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The biggest 'Game of Thrones' mystery: Why are those 'Inside the Episodes' so boring?

Mary McNamara, Los Angeles Times on

Published in Entertainment News

"The Bells," the highly controversial fifth episode of "Game of Thrones'" final season, may have gotten the series' lowest Rotten Tomatoes score ever (along with its highest viewership numbers), but it did spark unusual interest in the creators' after-show commentary, which had until this week been regularly dismissed as astonishingly super-dull.

Season after season, HBO has offered a post-episode "inside look" called, with a decided lack of whimsy, "Inside the Episode." And season after season this turned out to be David Benioff and D.B. Weiss droning through a play-by-play recap of what viewers had just seen, with such dazzling insights as "Tyrion has made a lot of mistakes and Dany really is at the end of her patience," and "for Brienne, I think she's in love with someone who doesn't realize she is."

All delivered in a way that can only be described as dueling monotone.

Even if the episode in question had included an important revelation, a horrifying death or an overwhelming battle, there was no behind-the-scenes dish, no sense of fun or excitement. Just Weiss and Benioff, invariably in button-downs, grinding major plot points to dust like some long-since-disengaged English professor teaching to the test.

Seriously, many wondered, often publicly, these are the guys who wrote the best, most exciting show on television?

After "The Bells," however, many fans turned to "Inside the Episode" with newfound desperation and/or fury. What the hell was Dany doing/thinking when she let loose on King's Landing?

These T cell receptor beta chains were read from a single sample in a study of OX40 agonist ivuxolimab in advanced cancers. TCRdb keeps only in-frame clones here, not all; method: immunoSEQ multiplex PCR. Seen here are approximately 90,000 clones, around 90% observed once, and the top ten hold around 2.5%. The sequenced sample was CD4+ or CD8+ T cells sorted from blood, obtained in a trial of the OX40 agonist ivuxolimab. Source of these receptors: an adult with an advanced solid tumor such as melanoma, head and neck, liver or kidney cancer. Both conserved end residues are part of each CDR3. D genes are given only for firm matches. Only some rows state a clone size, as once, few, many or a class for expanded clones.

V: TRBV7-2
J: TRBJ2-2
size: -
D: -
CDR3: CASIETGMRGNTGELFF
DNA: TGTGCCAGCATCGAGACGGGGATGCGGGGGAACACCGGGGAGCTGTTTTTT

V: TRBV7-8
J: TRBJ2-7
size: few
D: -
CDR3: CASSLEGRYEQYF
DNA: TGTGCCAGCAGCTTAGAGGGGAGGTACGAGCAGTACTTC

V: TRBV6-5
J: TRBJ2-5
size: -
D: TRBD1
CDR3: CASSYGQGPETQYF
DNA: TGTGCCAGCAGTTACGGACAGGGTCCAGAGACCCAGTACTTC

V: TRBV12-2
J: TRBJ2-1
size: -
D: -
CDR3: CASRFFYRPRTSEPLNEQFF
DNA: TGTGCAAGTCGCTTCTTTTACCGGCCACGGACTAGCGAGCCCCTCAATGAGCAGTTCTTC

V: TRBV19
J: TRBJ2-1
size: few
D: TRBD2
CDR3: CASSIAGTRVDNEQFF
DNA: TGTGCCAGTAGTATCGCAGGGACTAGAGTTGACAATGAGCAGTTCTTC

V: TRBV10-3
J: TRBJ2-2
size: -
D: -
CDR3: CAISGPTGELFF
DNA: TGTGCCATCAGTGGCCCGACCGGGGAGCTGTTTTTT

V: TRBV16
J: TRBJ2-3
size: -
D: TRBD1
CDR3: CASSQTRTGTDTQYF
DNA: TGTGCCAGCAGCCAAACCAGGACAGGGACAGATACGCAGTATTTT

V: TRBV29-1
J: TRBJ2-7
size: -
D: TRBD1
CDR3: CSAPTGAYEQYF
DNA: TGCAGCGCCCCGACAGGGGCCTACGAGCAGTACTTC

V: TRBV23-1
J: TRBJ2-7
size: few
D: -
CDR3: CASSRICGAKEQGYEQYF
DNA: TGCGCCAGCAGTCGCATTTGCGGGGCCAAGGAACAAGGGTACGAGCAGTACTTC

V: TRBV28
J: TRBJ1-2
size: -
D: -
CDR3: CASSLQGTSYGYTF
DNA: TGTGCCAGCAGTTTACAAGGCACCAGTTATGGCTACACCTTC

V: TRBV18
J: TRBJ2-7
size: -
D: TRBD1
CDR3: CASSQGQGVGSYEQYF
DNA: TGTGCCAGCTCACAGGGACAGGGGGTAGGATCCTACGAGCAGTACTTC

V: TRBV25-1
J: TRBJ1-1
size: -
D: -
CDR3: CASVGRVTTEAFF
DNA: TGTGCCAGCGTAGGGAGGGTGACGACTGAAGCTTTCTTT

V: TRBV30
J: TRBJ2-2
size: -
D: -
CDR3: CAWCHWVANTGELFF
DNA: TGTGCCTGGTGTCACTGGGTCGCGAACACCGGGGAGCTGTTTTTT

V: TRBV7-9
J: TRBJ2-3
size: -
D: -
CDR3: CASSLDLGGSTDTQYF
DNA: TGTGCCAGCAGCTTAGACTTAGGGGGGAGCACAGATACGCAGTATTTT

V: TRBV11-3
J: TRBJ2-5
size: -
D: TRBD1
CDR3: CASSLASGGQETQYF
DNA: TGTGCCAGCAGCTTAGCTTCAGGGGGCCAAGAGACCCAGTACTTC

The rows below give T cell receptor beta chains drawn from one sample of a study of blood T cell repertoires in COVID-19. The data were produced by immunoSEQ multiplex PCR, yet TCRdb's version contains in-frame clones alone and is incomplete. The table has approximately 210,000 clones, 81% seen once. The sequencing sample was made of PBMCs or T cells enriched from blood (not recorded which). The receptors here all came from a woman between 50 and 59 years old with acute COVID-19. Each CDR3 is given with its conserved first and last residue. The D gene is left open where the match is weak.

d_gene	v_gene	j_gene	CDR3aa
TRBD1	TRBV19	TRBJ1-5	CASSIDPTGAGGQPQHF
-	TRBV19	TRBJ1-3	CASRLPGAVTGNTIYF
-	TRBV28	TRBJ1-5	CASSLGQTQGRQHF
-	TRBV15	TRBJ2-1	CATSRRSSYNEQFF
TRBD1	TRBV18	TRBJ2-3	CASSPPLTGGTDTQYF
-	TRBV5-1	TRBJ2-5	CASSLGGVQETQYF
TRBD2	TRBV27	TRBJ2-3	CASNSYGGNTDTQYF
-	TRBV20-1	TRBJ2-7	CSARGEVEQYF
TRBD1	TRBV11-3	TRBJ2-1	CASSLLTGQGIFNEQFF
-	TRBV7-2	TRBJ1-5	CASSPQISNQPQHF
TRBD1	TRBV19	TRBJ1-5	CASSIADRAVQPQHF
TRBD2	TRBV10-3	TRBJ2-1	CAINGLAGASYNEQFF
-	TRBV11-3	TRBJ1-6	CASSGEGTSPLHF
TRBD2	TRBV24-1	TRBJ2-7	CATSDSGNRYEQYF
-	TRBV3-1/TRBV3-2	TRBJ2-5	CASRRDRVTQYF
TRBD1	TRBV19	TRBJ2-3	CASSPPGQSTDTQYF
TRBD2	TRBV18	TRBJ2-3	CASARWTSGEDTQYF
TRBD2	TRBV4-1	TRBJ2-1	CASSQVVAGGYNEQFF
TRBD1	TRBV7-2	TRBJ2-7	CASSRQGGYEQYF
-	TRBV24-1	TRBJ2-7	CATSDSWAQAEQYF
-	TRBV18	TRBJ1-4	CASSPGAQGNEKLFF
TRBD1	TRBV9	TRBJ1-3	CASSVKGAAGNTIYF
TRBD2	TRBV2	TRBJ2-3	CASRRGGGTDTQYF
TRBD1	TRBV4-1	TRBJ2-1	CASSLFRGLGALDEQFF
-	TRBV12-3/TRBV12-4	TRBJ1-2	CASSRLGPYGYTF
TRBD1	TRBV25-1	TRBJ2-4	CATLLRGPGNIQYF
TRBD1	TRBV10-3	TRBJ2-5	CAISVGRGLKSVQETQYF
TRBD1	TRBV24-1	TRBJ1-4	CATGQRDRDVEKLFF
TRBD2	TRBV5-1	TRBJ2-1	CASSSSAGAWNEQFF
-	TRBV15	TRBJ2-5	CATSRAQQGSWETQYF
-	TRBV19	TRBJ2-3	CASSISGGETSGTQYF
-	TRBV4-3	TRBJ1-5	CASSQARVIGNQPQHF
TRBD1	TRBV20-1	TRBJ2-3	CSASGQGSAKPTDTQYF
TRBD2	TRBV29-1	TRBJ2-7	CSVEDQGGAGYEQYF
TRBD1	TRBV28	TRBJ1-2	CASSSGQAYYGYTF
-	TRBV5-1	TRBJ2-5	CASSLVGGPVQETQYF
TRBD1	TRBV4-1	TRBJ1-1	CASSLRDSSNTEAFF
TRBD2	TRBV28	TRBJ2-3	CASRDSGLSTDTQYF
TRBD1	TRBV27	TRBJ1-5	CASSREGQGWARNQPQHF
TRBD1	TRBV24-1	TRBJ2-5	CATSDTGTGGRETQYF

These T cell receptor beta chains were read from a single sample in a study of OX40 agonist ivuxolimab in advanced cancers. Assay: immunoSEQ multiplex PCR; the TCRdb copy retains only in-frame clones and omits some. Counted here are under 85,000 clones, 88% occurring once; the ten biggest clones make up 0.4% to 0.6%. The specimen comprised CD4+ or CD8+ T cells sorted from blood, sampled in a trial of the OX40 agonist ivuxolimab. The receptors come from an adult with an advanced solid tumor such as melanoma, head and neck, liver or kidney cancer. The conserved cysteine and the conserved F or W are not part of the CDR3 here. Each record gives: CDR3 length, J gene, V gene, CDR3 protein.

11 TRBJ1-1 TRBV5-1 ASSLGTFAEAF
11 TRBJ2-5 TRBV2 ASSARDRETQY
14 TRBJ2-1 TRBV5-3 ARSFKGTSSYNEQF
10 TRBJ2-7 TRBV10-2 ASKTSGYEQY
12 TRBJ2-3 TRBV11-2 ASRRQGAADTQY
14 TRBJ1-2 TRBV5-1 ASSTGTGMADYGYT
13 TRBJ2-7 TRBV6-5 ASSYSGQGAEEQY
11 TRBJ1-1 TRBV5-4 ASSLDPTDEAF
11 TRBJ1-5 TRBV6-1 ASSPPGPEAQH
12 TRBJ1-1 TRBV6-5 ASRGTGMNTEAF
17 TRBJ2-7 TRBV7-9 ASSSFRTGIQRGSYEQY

"You look at those people who have been closest to her for so long," Benioff explained, with a flat somberness that for once matched the subject matter, "and almost all of them have either turned on her or died and she's very much alone, and that's a dangerous thing for someone who's got so much power."

"I think that when she says 'let it be fear,'" Weiss adds, "she's resigning herself to the fact that she may have to get things done in a way that isn't pleasant ... in a way that is horrible to lots of people."

The commentary remained enigmatic, no doubt intentionally enigmatic; in the debates over whether the episode was a reprehensible character shift or a natural evolution, some quoted Benioff's reference to Danaerys' cool reaction to her brother's horrific death in Season 1, others Weiss' feeling that the sight of the Red Keep, a symbol of all that had been "taken from her" caused her to make the battle "personal."

Either way, it was the first time in a long time that viewers appeared to find the creators' commentary at all revelatory.

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